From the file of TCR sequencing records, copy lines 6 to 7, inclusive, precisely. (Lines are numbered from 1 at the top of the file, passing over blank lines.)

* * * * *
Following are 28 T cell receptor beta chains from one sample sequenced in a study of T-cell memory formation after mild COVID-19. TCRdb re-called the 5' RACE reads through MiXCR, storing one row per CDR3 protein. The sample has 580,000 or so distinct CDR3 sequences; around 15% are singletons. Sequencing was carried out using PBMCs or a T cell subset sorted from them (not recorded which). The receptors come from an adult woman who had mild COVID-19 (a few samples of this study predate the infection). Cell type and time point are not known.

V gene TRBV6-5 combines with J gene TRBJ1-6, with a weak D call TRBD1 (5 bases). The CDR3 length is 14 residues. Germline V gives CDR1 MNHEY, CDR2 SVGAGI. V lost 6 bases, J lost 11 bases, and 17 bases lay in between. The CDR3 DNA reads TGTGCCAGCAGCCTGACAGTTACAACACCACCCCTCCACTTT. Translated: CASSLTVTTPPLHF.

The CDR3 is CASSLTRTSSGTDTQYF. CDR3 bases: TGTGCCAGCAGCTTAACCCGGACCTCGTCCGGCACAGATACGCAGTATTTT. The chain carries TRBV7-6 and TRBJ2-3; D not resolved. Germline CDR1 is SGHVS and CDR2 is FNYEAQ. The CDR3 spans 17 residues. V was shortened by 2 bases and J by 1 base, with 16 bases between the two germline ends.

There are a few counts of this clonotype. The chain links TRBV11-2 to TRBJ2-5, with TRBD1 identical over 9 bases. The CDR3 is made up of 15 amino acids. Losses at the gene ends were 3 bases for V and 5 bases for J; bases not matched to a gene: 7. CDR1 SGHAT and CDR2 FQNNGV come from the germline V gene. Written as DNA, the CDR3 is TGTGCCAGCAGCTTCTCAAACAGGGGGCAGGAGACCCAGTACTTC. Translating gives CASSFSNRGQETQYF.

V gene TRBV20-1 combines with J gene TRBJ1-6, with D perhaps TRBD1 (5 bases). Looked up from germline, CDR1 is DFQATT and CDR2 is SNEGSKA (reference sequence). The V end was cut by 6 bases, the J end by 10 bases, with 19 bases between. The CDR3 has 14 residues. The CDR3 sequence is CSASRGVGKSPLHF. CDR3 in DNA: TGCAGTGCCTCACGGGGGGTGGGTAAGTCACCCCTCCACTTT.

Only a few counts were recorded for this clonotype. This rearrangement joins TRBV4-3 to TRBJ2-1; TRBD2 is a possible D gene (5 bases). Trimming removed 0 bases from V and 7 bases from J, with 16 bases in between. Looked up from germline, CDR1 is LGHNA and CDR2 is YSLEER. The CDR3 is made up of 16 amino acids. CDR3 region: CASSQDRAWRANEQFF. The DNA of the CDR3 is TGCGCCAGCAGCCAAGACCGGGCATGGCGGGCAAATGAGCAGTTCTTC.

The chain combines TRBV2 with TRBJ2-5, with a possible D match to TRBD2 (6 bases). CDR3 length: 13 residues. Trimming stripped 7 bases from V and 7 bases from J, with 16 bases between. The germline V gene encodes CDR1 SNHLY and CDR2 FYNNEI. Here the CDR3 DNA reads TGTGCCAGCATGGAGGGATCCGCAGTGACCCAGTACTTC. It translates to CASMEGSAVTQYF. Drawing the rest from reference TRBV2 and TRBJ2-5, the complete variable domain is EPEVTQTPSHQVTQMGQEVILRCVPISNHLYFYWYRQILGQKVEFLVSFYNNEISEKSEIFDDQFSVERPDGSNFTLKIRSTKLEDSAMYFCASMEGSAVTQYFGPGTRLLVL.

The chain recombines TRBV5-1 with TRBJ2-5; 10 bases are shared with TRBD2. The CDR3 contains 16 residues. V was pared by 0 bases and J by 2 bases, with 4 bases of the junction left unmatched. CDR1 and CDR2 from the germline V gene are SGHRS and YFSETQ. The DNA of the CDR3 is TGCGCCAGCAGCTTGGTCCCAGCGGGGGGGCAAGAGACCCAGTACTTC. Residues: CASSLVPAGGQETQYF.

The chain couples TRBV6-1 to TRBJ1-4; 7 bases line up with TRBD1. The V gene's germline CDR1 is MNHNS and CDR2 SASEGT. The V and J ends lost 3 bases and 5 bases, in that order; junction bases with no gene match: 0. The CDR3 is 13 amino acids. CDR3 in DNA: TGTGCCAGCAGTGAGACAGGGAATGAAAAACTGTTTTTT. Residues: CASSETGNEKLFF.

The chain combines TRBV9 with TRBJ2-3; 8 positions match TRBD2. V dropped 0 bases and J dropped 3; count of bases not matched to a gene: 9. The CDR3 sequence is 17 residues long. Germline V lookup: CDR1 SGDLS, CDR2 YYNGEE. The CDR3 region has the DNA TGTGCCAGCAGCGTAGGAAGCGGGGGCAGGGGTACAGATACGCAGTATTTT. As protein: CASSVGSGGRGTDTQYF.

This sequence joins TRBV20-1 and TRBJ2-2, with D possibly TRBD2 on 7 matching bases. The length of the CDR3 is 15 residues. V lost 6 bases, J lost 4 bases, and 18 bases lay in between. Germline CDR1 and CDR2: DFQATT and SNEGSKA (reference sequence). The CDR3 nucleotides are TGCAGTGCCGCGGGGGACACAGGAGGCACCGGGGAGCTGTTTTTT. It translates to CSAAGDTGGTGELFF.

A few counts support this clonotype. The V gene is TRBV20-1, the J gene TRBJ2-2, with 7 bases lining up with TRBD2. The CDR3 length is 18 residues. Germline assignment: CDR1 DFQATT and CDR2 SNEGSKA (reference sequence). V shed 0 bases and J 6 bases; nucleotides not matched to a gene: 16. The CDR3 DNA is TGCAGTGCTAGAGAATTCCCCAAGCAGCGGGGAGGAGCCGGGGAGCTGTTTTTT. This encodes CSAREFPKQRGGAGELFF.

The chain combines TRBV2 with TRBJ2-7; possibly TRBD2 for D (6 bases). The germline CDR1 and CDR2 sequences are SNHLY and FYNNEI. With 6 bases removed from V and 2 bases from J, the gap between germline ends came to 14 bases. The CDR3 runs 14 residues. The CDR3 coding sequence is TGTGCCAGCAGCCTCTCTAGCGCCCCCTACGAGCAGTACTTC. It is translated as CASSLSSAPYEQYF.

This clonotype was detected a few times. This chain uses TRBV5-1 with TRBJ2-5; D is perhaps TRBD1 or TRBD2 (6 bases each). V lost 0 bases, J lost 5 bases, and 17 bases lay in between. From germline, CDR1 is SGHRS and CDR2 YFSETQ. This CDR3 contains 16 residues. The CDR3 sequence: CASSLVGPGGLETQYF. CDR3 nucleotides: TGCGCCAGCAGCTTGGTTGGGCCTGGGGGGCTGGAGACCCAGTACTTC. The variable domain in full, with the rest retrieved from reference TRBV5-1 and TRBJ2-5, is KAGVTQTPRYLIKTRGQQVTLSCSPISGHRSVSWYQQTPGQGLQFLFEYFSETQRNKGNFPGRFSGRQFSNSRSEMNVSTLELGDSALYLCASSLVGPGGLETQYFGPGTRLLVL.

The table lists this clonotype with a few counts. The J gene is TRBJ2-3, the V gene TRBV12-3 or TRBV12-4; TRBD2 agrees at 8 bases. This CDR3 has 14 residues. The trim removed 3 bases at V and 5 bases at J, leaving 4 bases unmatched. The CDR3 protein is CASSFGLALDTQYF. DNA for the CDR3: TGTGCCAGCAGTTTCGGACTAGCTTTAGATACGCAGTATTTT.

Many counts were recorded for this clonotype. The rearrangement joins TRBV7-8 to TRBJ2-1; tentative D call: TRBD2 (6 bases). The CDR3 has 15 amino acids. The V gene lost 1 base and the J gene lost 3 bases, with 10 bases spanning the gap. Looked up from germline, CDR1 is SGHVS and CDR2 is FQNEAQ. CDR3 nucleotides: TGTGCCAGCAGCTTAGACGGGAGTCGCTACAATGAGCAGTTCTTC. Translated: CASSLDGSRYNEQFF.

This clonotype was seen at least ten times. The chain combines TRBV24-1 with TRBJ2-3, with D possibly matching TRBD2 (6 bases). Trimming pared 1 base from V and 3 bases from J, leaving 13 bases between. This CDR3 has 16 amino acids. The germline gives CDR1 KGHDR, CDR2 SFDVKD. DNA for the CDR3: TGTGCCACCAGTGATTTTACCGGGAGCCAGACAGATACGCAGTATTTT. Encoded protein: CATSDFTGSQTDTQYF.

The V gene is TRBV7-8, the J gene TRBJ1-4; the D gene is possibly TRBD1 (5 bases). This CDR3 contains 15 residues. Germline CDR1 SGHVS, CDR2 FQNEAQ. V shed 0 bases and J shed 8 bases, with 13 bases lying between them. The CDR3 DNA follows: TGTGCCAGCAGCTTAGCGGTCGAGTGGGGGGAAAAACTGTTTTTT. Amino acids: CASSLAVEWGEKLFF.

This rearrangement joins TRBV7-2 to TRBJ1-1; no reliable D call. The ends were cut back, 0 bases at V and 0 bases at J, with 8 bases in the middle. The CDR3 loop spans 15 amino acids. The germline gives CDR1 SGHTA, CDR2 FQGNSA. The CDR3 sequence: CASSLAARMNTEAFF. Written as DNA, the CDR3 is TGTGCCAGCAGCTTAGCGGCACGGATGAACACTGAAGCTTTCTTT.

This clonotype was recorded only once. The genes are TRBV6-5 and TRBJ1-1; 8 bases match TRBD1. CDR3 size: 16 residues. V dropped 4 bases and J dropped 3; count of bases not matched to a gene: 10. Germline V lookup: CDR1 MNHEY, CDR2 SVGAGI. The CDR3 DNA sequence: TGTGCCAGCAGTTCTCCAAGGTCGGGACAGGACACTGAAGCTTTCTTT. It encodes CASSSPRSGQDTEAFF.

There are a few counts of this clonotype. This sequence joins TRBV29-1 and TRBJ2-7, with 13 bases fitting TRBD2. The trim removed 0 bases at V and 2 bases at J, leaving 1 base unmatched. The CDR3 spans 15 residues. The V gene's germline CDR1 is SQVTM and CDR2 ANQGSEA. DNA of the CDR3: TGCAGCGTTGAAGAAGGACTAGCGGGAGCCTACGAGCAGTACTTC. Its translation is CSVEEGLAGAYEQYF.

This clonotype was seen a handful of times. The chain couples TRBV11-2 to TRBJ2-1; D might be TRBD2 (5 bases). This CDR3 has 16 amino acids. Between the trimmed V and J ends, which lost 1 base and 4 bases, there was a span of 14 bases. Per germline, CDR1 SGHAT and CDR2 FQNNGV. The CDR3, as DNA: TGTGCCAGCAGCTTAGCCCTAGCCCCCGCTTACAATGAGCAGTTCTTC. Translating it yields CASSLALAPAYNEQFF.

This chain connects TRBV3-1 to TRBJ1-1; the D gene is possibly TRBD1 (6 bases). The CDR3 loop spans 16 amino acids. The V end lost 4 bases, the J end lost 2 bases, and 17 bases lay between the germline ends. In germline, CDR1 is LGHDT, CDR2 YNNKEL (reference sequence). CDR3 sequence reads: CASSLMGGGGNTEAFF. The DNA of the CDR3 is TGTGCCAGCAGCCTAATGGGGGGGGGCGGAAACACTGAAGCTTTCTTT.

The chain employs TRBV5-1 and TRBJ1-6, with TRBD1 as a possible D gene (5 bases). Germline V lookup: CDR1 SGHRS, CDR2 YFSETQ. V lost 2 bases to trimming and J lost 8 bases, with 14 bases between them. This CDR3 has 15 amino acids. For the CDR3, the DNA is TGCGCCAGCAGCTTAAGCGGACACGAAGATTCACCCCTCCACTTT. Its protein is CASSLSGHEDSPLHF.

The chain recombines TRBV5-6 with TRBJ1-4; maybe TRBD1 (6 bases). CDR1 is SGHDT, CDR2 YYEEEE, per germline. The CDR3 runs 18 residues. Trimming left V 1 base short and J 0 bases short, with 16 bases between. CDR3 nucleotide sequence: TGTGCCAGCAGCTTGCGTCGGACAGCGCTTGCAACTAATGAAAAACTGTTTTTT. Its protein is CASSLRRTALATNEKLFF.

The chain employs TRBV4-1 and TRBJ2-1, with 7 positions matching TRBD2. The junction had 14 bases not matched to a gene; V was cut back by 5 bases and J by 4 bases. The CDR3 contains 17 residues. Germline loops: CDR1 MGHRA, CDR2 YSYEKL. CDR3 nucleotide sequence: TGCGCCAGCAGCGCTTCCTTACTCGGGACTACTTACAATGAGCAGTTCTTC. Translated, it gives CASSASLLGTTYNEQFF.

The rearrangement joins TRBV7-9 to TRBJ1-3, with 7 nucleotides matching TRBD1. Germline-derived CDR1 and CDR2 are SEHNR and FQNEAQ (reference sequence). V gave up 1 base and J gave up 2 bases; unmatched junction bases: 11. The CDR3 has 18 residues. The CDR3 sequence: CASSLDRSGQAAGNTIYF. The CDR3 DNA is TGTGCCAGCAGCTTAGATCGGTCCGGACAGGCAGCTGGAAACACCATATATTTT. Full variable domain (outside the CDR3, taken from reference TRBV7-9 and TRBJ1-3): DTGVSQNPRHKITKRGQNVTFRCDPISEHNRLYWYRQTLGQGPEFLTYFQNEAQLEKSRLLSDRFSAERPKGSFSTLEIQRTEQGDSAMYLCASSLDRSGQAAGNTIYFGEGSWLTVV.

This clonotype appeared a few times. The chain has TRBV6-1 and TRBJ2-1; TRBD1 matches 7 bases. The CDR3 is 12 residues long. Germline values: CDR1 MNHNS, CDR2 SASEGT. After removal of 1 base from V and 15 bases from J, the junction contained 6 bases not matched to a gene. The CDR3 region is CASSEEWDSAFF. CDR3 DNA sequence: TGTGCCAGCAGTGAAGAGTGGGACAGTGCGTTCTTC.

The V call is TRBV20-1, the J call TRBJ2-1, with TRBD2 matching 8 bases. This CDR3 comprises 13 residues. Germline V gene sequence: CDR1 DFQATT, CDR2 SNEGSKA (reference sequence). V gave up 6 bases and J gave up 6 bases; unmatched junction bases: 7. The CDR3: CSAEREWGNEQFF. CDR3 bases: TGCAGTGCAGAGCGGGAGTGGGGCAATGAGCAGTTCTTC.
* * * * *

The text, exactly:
Only a few counts were recorded for this clonotype. This rearrangement joins TRBV4-3 to TRBJ2-1; TRBD2 is a possible D gene (5 bases). Trimming removed 0 bases from V and 7 bases from J, with 16 bases in between. Looked up from germline, CDR1 is LGHNA and CDR2 is YSLEER. The CDR3 is made up of 16 amino acids. CDR3 region: CASSQDRAWRANEQFF. The DNA of the CDR3 is TGCGCCAGCAGCCAAGACCGGGCATGGCGGGCAAATGAGCAGTTCTTC.

The chain combines TRBV2 with TRBJ2-5, with a possible D match to TRBD2 (6 bases). CDR3 length: 13 residues. Trimming stripped 7 bases from V and 7 bases from J, with 16 bases between. The germline V gene encodes CDR1 SNHLY and CDR2 FYNNEI. Here the CDR3 DNA reads TGTGCCAGCATGGAGGGATCCGCAGTGACCCAGTACTTC. It translates to CASMEGSAVTQYF. Drawing the rest from reference TRBV2 and TRBJ2-5, the complete variable domain is EPEVTQTPSHQVTQMGQEVILRCVPISNHLYFYWYRQILGQKVEFLVSFYNNEISEKSEIFDDQFSVERPDGSNFTLKIRSTKLEDSAMYFCASMEGSAVTQYFGPGTRLLVL.